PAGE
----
Being a birth photographer the last 6 years, I am completely devastated to be living in a world where a virus has now prohibited more than 1 visitor per patient. As of right now, I have 3 clients whose birth is being affected by COVID-19, and this visitation rule, and I hope that number does not continue to grow. My heart goes out to all of the delivering mamas during this time who cannot have the birth experience they have dreamed of their entire pregnancy. To help, in the only way I know possible, I am providing my back up camera to clients, as well as collecting volunteer cameras from others, to donate to mamas during their delivery. If you have your own camera or will be using your cell phone for photos, below you can find a few tips to make sure you get all of the shots I would in a birth or fresh 48.
Clients Borrowing a Camera from me/Or if you have a DSLR to use:
Make sure the camera is on manual mode so you can manipulate the settings for different lighting. This is the "M" on the circular dial.
I deliver my cameras with the settings as follows: Shutter speed 1/160 or 1/200, Aperture 4.0, & I leave the ISO on AUTO as there will be several different light changes in the delivery room. If you feel comfortable changing the ISO, one simple way to think about it is like the pupil in your eye - the larger the pupil (number) the more light it lets in (brighter the photo will be). Feel free to change the ISO to fit the lighting scenario, but I would not advise going higher than 1600; this will create grainy photos when I am editing.
To keep it simple, the only thing you should change is the ISO.
Lighting in hospitals is not always great and the professional cameras, provided by myself, do not have a flash. To achieve the best lighting, open the windows all the way and cut off any lighting in the room. The best ISO for natural lighting and the way I edit is 600 or less. ISO can be changed by clicking the "ISO button" on the top right of the camera or by clicking the "Q" on the back of the camera.
If your are using your cell phone to document:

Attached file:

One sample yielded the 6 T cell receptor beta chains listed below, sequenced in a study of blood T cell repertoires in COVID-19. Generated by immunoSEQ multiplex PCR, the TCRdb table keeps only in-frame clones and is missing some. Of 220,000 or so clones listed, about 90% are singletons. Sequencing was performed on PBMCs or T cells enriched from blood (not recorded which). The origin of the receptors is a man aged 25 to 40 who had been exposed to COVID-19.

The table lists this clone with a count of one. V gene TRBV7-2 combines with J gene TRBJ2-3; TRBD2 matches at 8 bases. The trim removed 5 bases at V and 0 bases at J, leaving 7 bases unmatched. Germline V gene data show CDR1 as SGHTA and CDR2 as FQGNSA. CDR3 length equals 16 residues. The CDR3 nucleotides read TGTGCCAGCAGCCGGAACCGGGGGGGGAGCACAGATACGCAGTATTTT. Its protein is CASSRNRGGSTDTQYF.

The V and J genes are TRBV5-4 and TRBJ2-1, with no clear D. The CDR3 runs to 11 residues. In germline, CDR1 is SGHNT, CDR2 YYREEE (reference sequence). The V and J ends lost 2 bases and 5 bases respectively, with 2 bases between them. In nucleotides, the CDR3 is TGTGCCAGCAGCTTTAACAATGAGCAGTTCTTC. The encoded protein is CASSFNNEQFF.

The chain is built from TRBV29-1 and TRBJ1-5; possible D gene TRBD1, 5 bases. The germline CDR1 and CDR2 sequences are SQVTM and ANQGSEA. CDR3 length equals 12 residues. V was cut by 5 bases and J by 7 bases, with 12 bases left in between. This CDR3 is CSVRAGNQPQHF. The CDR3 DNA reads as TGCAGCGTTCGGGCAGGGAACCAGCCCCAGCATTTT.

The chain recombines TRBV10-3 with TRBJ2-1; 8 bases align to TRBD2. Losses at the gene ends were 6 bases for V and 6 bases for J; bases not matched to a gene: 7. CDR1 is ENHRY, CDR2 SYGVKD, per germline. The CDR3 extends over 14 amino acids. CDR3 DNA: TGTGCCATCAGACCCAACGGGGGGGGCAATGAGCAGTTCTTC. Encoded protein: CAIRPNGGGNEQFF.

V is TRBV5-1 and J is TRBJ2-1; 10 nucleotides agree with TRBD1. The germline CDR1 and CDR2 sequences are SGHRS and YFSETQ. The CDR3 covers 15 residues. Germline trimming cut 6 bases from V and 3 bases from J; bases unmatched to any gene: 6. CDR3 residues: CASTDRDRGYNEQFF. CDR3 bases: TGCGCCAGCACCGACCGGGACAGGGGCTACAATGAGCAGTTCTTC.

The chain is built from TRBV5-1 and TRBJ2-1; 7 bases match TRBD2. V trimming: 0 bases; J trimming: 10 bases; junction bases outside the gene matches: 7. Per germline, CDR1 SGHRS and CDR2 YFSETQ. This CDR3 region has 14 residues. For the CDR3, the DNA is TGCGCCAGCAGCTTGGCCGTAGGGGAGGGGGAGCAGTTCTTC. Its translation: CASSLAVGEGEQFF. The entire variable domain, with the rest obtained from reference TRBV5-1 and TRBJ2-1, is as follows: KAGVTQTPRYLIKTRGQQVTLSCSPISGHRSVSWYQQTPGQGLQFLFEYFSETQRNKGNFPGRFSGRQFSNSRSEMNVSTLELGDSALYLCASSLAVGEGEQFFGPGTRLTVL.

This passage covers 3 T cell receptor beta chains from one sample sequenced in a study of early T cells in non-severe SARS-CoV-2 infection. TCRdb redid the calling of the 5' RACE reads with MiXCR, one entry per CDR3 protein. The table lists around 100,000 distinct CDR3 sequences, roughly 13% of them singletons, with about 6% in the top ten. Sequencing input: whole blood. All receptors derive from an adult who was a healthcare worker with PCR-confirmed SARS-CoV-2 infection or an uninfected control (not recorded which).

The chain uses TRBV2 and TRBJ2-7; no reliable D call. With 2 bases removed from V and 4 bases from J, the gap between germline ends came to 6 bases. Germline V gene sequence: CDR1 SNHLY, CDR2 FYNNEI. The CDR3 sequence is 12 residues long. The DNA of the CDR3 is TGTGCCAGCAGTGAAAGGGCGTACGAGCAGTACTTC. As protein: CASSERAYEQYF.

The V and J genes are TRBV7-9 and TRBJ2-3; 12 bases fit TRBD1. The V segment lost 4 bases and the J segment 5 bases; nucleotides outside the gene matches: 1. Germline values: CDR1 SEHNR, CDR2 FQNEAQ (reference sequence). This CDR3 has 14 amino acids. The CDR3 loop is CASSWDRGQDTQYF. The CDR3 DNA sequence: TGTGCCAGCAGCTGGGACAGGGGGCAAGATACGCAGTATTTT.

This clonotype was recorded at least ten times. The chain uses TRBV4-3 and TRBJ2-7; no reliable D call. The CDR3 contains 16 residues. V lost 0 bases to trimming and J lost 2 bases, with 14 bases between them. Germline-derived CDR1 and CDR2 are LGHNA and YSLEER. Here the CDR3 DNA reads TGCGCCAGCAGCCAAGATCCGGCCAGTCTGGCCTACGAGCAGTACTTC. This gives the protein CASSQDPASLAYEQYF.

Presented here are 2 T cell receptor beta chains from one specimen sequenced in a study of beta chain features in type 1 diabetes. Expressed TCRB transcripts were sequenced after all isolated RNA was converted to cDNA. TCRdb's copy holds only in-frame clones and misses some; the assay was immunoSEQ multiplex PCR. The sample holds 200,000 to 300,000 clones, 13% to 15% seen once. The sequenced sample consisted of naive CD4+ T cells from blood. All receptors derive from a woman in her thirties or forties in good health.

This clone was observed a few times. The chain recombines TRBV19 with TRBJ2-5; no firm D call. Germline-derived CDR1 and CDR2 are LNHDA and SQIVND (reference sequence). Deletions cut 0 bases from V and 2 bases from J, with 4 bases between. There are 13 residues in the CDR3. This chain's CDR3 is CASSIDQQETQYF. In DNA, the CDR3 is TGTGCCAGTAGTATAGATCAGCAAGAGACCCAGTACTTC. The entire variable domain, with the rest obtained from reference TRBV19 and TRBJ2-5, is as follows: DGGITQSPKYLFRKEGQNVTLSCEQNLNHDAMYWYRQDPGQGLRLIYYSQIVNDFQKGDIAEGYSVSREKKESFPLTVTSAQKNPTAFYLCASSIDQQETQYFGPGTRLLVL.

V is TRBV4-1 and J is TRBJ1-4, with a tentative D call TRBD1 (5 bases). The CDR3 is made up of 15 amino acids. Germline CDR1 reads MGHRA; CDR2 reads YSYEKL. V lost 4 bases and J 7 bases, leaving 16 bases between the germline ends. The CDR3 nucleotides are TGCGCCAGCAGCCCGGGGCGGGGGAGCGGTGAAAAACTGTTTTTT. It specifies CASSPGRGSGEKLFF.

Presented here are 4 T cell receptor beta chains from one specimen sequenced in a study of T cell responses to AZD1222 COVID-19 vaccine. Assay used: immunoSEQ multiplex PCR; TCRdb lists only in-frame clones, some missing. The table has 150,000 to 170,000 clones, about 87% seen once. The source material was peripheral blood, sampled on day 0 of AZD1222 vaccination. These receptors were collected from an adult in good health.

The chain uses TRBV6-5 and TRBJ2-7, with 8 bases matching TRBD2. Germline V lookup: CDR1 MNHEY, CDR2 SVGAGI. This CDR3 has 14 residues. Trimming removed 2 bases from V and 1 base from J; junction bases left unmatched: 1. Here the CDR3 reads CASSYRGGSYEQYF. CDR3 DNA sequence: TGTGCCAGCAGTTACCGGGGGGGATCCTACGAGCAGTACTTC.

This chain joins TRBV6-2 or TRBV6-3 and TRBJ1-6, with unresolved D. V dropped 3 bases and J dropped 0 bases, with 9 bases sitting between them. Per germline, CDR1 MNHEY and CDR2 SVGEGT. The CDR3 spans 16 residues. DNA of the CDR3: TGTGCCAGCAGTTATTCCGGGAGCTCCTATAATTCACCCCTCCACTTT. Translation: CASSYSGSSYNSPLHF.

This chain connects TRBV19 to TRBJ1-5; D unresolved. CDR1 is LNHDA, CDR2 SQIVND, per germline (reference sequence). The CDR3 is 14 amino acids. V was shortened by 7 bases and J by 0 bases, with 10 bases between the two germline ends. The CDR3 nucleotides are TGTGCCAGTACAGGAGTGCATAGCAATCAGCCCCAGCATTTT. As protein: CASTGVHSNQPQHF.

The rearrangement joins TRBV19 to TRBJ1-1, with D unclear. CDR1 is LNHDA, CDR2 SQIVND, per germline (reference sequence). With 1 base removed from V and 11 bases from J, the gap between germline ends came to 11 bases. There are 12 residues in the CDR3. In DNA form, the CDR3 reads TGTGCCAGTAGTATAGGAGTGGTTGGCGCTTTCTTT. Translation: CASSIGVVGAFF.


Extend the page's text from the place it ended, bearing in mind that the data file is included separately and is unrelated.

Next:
Stay away from portrait mode. It often blurs out too much of the shot and doesn't capture all of the details you intended.
Take all photos in landscape mode (turn your phone sideways). This way, your images upload to social media and can be printed without distortion.
Keep the room well lit at all times so the photos are not blurry.
One thing I have also suggested to my clients is to turn your video on during the last few pushes (or right before baby arrives) so that you have an audio clip of mamas reaction to meeting baby.
SHOT LIST - All the must have photos
Take some photos of what mom is doing during the process.
Make sure you get the small tid-bits of the birth story as well... Hospital room number, the TOCO machine, Audio or video of baby's heartbeat, the baby warmer, the clock throughout the day, etc.
Don't focus on having the camera in your hand the entire time mom is pushing. Take some photos when she first starts pushing and some when she starts making change or if she changes position to push.
A video would even be cool at one point. Don't forget if you are using a cellphone to turn your phone sideways!
Get a shot of baby first coming out - doctor holding them up, or ask your nurse to so you can be present in the moment.
Get the cord!!!
Ask the nurse prior to delivery to document the cutting of the umbilical cord.
Don't forget the placenta!
Get shots of baby on moms chest, breastfeeding, spouse holding baby, etc.
This would be a cool time to record baby being measured, weighed and getting their first bath.
Open the windows entirely to get maximum amount of natural light and turn off all fluorescent and yellow lighting in room. Try to take these photos in front of the window so baby is backlit by natural lighting.
Before dressing baby, snag all the shots of their tiny features: hands, feet, ears, nose, belly button, hairline, any birth marks, their hospital bracelets.
Get several different angles of baby in bassinet in front of the window
Make sure to get both parents and baby in a photo standing in front of the window so they are well lit and sitting in the bed.
Don't forget to document your door hanger hanging on the outside of your hospital room door.
Take one last shot of mom being wheeled out with baby as you go home.
If you have any questions, or would like to provide a camera to one of these mamas, please email me at firstname.lastname@example.org or message me on Facebook/Instagram.